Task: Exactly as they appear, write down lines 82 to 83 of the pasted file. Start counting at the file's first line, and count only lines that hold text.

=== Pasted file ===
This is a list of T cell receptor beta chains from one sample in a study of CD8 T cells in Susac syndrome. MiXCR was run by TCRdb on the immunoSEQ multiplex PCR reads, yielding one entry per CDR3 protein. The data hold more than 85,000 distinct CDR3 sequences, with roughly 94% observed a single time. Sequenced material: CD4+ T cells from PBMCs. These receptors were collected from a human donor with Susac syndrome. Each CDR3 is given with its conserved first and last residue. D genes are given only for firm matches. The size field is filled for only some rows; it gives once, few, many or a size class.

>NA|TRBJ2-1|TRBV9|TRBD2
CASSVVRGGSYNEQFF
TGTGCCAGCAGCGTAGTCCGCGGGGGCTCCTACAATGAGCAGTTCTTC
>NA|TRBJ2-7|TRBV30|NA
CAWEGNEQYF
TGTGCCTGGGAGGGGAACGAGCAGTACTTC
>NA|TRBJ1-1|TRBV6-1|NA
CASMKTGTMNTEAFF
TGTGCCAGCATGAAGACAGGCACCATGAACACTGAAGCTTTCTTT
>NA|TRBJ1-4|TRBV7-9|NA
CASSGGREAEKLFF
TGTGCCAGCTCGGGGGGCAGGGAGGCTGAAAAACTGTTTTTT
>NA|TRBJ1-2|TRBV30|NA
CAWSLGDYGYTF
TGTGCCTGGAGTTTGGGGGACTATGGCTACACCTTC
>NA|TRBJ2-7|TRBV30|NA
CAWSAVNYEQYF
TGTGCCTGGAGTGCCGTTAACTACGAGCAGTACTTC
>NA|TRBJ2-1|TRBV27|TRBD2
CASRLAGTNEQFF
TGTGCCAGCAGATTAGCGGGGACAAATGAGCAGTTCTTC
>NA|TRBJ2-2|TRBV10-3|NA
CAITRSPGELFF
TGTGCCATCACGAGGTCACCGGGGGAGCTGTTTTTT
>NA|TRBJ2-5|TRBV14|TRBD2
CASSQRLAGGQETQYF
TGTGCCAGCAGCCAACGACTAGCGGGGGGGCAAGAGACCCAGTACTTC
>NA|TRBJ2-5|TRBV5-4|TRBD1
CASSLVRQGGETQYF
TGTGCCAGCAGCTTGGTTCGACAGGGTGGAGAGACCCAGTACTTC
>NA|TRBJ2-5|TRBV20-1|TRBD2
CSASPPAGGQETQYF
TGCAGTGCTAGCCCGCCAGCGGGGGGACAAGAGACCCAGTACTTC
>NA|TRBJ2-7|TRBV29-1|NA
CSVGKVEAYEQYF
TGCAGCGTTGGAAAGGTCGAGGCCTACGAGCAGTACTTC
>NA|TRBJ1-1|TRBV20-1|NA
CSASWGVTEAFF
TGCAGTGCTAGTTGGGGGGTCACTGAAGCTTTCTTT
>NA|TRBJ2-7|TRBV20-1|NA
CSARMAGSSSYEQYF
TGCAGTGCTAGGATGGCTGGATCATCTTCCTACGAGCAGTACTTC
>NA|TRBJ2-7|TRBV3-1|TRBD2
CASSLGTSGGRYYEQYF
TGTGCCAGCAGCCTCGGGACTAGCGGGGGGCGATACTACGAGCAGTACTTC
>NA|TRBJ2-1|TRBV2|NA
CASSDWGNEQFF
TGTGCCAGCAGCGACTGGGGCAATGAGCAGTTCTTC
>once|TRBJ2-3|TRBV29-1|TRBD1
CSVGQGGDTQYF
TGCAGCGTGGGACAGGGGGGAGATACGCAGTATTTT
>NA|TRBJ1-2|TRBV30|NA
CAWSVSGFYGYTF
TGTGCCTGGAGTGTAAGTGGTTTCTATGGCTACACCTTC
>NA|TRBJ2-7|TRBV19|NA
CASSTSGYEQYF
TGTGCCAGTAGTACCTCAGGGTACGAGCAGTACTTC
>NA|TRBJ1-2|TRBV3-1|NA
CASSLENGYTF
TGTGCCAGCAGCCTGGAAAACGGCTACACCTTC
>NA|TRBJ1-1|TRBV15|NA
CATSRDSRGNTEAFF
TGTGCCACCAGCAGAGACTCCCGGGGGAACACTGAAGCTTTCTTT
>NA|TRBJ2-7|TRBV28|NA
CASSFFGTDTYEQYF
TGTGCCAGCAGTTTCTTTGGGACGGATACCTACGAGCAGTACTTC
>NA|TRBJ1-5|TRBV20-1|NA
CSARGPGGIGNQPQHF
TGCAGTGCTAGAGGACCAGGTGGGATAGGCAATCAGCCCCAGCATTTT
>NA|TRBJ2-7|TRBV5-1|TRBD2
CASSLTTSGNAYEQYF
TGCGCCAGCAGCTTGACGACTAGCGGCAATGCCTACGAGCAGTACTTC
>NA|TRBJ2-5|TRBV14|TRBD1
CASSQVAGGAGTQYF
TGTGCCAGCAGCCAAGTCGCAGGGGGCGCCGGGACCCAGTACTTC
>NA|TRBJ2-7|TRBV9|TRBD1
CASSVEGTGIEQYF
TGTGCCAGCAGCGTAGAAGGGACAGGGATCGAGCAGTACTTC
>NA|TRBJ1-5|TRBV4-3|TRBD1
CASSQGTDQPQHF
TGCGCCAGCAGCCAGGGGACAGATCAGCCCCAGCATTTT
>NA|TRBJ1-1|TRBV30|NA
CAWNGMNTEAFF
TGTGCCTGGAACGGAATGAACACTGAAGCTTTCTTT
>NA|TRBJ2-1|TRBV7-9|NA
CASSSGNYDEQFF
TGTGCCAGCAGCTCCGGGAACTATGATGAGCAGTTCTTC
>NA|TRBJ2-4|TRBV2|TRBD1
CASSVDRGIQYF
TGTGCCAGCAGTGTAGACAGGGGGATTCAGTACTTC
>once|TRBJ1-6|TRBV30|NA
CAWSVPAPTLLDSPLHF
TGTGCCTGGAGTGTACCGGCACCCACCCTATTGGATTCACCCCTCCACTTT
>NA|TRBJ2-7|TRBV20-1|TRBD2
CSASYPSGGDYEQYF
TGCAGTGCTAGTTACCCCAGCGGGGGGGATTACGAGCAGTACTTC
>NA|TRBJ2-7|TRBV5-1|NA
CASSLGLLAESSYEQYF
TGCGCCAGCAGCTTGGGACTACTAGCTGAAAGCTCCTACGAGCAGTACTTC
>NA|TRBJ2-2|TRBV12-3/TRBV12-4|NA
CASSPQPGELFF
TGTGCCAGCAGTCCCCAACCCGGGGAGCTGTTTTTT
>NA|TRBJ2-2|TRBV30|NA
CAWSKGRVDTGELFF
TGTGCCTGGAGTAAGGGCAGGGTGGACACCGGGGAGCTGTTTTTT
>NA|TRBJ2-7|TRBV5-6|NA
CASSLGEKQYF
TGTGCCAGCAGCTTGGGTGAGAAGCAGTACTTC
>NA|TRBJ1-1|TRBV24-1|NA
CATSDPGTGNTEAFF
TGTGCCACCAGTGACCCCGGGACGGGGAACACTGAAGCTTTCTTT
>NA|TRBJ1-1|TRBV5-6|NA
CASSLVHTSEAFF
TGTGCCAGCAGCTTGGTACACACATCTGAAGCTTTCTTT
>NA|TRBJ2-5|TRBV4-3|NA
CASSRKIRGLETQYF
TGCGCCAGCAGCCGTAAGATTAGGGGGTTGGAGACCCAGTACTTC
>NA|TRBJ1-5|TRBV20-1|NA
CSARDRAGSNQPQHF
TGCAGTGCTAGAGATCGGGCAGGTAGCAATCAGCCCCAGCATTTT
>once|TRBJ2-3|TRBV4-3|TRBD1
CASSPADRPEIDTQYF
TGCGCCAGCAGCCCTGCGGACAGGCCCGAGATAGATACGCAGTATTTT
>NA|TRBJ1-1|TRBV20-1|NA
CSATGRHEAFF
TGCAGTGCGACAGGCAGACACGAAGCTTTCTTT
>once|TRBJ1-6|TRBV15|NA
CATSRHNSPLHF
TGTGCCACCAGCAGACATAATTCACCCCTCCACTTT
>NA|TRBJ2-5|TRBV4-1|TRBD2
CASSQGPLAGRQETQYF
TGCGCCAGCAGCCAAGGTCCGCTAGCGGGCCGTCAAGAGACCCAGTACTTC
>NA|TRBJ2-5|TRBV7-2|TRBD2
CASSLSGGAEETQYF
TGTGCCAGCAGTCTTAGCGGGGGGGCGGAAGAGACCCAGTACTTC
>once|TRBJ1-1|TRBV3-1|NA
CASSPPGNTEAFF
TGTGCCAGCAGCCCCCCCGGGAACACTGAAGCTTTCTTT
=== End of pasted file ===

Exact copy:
TGCGCCAGCAGCCAGGGGACAGATCAGCCCCAGCATTTT
>NA|TRBJ1-1|TRBV30|NA